Monday, February 6, 2017

Budapest. The Japan Coffee House.

In the late nineteenth and early twentieth centuries, Budapest was known for its many coffee houses.  Some were favorites of certain kinds of patrons.  The Central Cafe, where we had dinner our first night here, was a writer's cafe.  Two famous journals were founded and edited here: A Het (The Week)  in 1900  and Nyugat (West) in 1908.   The Japan Coffeehouse, which was  located on Andrassy Avenue, was the favorite for painters, sculptors, and architects.

The Japan is no longer open.  The beautiful bookshop, Irok Bolta, perhaps the best bookshop in Budapest (if you read Hungarian) has taken its place.

On our first real day in Budapest we walked up to Franz Liszt ter to have lunch at Menza, one of our favorite restaurants, then looked in at the bookshop (they have a nice selection of English translations as well).  Then, lo and behold, we realized that the building which had once housed the Japan was open.  We walked into the courtyard and discovered the following treasures.

Sphinx benches.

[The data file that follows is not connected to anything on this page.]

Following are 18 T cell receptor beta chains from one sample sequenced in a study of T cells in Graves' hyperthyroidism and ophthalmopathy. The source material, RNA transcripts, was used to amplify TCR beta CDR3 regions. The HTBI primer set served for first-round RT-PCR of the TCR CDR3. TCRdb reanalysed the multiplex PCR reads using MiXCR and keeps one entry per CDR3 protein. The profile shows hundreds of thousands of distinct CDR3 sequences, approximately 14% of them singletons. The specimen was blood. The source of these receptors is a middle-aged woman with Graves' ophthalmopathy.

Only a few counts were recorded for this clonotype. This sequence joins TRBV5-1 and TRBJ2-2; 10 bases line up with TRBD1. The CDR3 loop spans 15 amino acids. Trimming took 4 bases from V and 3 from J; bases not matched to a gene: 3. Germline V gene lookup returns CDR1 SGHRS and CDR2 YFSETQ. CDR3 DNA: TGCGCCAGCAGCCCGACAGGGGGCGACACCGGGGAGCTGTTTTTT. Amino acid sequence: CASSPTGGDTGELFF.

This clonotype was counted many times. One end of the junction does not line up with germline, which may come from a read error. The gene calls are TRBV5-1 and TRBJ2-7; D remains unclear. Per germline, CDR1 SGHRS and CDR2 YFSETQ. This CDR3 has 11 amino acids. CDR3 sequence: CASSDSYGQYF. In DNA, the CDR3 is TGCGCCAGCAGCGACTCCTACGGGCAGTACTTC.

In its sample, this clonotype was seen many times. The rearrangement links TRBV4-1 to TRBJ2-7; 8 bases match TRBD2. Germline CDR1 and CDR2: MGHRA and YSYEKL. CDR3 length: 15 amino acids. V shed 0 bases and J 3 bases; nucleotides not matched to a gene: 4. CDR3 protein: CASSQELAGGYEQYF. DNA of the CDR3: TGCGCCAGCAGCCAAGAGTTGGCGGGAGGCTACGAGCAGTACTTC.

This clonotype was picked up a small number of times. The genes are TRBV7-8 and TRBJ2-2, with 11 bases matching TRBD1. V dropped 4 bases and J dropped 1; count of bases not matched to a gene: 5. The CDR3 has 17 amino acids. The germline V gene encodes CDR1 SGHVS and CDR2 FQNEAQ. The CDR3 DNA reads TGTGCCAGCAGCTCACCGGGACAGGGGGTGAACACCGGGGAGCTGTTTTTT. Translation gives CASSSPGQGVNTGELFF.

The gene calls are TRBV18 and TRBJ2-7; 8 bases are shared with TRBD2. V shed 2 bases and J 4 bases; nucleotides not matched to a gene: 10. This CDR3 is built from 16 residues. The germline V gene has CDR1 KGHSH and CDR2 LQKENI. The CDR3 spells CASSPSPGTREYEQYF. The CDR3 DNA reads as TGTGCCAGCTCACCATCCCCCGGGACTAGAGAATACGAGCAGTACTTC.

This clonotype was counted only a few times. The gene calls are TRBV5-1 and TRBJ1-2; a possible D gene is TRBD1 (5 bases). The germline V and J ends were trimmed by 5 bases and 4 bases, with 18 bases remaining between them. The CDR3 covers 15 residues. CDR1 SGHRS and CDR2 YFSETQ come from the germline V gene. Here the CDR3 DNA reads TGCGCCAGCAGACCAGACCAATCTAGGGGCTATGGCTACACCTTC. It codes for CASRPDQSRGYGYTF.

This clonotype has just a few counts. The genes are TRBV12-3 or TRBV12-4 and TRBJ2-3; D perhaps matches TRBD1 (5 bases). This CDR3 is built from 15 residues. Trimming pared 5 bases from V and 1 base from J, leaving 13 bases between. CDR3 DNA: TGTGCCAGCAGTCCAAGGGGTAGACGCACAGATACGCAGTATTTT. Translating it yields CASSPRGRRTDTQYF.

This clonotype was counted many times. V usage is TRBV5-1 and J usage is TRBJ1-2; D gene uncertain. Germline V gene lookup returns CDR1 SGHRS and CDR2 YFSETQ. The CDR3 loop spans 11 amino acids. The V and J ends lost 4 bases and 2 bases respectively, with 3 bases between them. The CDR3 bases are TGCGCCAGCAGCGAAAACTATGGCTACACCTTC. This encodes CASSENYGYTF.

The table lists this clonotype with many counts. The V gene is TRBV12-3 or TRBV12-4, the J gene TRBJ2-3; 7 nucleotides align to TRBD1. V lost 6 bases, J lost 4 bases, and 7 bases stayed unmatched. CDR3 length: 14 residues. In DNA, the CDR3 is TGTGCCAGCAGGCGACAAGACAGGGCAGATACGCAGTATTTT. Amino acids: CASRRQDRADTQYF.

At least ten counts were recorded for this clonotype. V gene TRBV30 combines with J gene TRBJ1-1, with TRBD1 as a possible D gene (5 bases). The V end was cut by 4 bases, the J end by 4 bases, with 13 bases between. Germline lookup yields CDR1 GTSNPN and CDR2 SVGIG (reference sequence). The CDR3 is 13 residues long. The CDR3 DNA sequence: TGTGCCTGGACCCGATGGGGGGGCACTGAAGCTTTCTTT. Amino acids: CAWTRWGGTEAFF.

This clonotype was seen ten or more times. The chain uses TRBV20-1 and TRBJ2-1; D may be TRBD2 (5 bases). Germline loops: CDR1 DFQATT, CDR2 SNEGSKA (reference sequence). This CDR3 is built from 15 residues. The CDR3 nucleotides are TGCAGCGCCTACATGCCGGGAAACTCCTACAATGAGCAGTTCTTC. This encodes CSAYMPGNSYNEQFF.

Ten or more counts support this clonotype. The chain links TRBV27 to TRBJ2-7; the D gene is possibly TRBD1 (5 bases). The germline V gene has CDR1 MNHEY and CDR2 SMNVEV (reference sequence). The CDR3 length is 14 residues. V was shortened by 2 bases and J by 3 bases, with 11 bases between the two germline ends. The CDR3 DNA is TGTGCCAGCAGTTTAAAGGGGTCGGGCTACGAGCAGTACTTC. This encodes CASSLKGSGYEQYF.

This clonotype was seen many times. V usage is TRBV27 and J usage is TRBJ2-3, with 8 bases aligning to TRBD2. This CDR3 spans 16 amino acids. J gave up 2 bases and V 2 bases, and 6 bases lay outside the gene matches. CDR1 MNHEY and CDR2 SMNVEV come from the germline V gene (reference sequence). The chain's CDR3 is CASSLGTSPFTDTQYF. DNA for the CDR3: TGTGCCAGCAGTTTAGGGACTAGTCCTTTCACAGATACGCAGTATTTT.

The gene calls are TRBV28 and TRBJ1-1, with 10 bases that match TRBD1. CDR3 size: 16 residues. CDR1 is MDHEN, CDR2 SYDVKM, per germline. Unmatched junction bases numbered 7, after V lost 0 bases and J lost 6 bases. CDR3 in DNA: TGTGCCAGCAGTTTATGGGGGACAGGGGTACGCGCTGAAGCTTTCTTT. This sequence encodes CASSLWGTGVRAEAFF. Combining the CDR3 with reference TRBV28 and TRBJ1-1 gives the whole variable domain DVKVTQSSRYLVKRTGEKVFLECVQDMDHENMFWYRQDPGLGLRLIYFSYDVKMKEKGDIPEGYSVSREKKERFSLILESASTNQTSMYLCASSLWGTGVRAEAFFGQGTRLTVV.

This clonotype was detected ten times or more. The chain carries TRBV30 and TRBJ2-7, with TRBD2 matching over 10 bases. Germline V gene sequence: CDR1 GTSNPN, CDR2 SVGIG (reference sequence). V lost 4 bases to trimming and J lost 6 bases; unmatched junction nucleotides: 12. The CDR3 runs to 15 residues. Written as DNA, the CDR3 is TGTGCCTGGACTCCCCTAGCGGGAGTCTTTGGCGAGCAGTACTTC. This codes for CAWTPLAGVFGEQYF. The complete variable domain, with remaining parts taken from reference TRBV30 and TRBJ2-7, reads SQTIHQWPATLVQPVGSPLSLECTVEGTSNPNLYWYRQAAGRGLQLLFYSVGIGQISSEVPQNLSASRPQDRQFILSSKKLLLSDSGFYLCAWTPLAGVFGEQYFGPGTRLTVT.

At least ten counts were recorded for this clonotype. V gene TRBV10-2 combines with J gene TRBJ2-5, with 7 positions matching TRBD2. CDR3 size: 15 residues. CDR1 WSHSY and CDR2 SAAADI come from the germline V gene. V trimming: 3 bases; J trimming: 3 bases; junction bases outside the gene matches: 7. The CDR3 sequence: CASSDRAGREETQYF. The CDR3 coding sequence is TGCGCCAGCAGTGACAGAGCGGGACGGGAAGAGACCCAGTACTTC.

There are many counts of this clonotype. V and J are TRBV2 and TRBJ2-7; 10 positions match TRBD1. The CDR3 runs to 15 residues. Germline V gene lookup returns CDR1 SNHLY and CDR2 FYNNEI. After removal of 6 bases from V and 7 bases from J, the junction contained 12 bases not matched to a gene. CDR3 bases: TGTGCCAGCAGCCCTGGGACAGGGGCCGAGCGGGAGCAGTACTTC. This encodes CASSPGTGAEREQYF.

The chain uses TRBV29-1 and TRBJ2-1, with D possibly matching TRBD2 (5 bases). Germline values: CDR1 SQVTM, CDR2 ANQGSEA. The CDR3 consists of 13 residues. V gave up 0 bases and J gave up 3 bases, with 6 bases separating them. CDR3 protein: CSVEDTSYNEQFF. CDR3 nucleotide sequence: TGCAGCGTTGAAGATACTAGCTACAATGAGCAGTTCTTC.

Decorative bowls

Various medallions and decorations.

And a characteristically beautiful floor.

What a gorgeous and "oriental" place this must have been.  (And perhaps will be again.  We saw builders and architects.)

#Budapest #Japan Coffeehouse #Japan Kavehaz


Cindy Selfe said...

So beautiful--and so evocative of a time when beauty counted a great deal!

Debra Journet said...

I know. It's amazing that these traces exist.

sjsm said...

Really beautiful and what a wonderful surprise! One of these years I am going to stow away in your suitcase on your trip to Budapest!

Susan Griffin said...

Random association perhaps, but it makes me think of the American movie (and vaudeville) theaters that were "Oriental." The one that is still open in Milwaukee is amazing: Chinese, Indian, "Asian" motifs all mixed together. Ungapatchka, as Douglas would say, but delightful.